Human milk lactoferrin inactivates two putative colonization factors expressed by Haemophilus influenzae.
Haemophilus influenzae is a major cause of otitis media and other respiratory tract disease in children. The pathogenesis of disease begins with colonization of the upper respiratory mucosa, a process that involves evasion of local immune mechanisms and adherence to epithelial cells. Several studies have demonstrated that human milk is protective against H. influenzae colonization and disease. In the present study, we examined the effect of human milk on the H. influenzae IgA1 protease and Hap adhesin, two autotransported proteins that are presumed to facilitate colonization. Our results demonstrated that human milk lactoferrin efficiently extracted the IgA1 protease preprotein from the bacterial outer membrane. In addition, lactoferrin specifically degraded the Hap adhesin and abolished Hap-mediated adherence. Extraction of IgA1 protease and degradation of Hap were localized to the N-lobe of the bilobed lactoferrin molecule and were inhibited by serine protease inhibitors, suggesting that the lactoferrin N-lobe may contain serine protease activity. Additional experiments revealed no effect of lactoferrin on the H. influenzae P2, P5, and P6 outer-membrane proteins, which are distinguished from IgA1 protease and Hap by the lack of an N-terminal passenger domain or an extracellular linker region. These results suggest that human milk lactoferrin may attenuate the pathogenic potential of H. influenzae by selectively inactivating IgA1 protease and Hap, thereby interfering with colonization. Future studies should examine the therapeutic potential of lactoferrin, perhaps as a supplement in infant formulas.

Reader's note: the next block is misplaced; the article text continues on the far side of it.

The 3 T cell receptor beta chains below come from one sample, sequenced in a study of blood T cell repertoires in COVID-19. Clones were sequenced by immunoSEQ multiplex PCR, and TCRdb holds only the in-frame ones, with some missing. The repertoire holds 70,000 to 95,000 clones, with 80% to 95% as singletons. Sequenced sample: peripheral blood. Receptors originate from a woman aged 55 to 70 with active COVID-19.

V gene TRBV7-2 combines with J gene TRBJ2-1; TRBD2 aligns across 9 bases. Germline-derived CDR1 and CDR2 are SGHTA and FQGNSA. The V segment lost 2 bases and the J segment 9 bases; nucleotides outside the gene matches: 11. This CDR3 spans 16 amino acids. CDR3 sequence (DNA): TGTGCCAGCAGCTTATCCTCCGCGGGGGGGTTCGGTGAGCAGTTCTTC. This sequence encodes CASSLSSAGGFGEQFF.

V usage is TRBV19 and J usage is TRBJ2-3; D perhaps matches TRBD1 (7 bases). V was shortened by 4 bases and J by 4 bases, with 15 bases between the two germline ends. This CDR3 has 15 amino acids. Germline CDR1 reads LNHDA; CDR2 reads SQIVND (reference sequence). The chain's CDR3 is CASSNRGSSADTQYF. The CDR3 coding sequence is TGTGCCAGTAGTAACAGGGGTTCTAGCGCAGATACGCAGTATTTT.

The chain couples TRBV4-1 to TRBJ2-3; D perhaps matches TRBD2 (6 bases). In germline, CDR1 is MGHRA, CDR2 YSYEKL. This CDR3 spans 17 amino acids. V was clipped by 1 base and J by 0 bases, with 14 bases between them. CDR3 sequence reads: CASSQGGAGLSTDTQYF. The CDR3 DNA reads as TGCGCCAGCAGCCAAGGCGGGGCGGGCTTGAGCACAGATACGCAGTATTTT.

Qiu, J; Hendrixson, DR; Baker, EN; Murphy, TF; St Geme, JW; Plaut, AG
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